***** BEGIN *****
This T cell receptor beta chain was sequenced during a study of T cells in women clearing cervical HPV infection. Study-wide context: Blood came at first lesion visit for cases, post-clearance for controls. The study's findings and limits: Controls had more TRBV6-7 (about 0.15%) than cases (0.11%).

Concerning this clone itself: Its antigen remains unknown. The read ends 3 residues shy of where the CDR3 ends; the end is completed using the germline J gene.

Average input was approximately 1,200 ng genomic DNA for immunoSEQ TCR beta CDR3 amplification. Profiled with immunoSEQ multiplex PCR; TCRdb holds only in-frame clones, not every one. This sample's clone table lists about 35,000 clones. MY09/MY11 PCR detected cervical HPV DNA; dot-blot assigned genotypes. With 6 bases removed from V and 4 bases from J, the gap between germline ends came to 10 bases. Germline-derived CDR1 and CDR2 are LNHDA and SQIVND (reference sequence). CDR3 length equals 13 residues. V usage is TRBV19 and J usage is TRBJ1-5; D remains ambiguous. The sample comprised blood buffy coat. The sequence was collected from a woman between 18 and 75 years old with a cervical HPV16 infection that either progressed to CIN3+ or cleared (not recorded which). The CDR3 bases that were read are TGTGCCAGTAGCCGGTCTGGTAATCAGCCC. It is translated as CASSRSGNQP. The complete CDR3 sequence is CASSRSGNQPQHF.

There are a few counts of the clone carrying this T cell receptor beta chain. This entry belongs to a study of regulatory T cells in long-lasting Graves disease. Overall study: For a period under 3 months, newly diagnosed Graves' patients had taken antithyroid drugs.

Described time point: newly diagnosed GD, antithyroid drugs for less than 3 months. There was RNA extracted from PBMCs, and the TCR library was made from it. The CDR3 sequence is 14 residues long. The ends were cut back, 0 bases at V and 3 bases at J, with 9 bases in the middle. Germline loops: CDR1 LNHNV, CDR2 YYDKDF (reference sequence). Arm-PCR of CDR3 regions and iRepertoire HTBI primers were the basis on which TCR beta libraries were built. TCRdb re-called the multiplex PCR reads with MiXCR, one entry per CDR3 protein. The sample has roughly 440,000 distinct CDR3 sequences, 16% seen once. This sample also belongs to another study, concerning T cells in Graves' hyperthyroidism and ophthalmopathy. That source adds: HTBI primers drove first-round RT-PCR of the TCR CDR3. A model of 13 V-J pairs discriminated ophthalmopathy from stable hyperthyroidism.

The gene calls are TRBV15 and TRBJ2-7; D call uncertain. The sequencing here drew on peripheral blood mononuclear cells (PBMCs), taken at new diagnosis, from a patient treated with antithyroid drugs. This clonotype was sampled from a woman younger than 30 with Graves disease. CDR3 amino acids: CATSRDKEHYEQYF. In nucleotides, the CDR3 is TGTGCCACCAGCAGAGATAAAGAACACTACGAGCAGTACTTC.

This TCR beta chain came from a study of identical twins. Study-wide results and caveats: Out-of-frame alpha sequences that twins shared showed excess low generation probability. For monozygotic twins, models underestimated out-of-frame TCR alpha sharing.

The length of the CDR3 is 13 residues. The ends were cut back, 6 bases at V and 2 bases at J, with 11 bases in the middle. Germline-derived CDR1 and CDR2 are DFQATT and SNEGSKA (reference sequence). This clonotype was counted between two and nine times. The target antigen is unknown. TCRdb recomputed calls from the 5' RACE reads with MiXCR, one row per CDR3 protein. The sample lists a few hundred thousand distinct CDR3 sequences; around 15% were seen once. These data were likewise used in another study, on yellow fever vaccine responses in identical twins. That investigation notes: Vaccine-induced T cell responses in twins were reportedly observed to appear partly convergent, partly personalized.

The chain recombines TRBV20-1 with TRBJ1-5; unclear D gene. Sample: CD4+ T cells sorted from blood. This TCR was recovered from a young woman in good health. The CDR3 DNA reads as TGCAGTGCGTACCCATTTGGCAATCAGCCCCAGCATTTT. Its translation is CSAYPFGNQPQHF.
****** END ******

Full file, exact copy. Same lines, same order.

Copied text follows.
This T cell receptor beta chain was sequenced during a study of T cells in women clearing cervical HPV infection. Study-wide context: Blood came at first lesion visit for cases, post-clearance for controls. The study's findings and limits: Controls had more TRBV6-7 (about 0.15%) than cases (0.11%).

Concerning this clone itself: Its antigen remains unknown. The read ends 3 residues shy of where the CDR3 ends; the end is completed using the germline J gene.

Average input was approximately 1,200 ng genomic DNA for immunoSEQ TCR beta CDR3 amplification. Profiled with immunoSEQ multiplex PCR; TCRdb holds only in-frame clones, not every one. This sample's clone table lists about 35,000 clones. MY09/MY11 PCR detected cervical HPV DNA; dot-blot assigned genotypes. With 6 bases removed from V and 4 bases from J, the gap between germline ends came to 10 bases. Germline-derived CDR1 and CDR2 are LNHDA and SQIVND (reference sequence). CDR3 length equals 13 residues. V usage is TRBV19 and J usage is TRBJ1-5; D remains ambiguous. The sample comprised blood buffy coat. The sequence was collected from a woman between 18 and 75 years old with a cervical HPV16 infection that either progressed to CIN3+ or cleared (not recorded which). The CDR3 bases that were read are TGTGCCAGTAGCCGGTCTGGTAATCAGCCC. It is translated as CASSRSGNQP. The complete CDR3 sequence is CASSRSGNQPQHF.

There are a few counts of the clone carrying this T cell receptor beta chain. This entry belongs to a study of regulatory T cells in long-lasting Graves disease. Overall study: For a period under 3 months, newly diagnosed Graves' patients had taken antithyroid drugs.

Described time point: newly diagnosed GD, antithyroid drugs for less than 3 months. There was RNA extracted from PBMCs, and the TCR library was made from it. The CDR3 sequence is 14 residues long. The ends were cut back, 0 bases at V and 3 bases at J, with 9 bases in the middle. Germline loops: CDR1 LNHNV, CDR2 YYDKDF (reference sequence). Arm-PCR of CDR3 regions and iRepertoire HTBI primers were the basis on which TCR beta libraries were built. TCRdb re-called the multiplex PCR reads with MiXCR, one entry per CDR3 protein. The sample has roughly 440,000 distinct CDR3 sequences, 16% seen once. This sample also belongs to another study, concerning T cells in Graves' hyperthyroidism and ophthalmopathy. That source adds: HTBI primers drove first-round RT-PCR of the TCR CDR3. A model of 13 V-J pairs discriminated ophthalmopathy from stable hyperthyroidism.

The gene calls are TRBV15 and TRBJ2-7; D call uncertain. The sequencing here drew on peripheral blood mononuclear cells (PBMCs), taken at new diagnosis, from a patient treated with antithyroid drugs. This clonotype was sampled from a woman younger than 30 with Graves disease. CDR3 amino acids: CATSRDKEHYEQYF. In nucleotides, the CDR3 is TGTGCCACCAGCAGAGATAAAGAACACTACGAGCAGTACTTC.

This TCR beta chain came from a study of identical twins. Study-wide results and caveats: Out-of-frame alpha sequences that twins shared showed excess low generation probability. For monozygotic twins, models underestimated out-of-frame TCR alpha sharing.

The length of the CDR3 is 13 residues. The ends were cut back, 6 bases at V and 2 bases at J, with 11 bases in the middle. Germline-derived CDR1 and CDR2 are DFQATT and SNEGSKA (reference sequence). This clonotype was counted between two and nine times. The target antigen is unknown. TCRdb recomputed calls from the 5' RACE reads with MiXCR, one row per CDR3 protein. The sample lists a few hundred thousand distinct CDR3 sequences; around 15% were seen once. These data were likewise used in another study, on yellow fever vaccine responses in identical twins. That investigation notes: Vaccine-induced T cell responses in twins were reportedly observed to appear partly convergent, partly personalized.

The chain recombines TRBV20-1 with TRBJ1-5; unclear D gene. Sample: CD4+ T cells sorted from blood. This TCR was recovered from a young woman in good health. The CDR3 DNA reads as TGCAGTGCGTACCCATTTGGCAATCAGCCCCAGCATTTT. Its translation is CSAYPFGNQPQHF.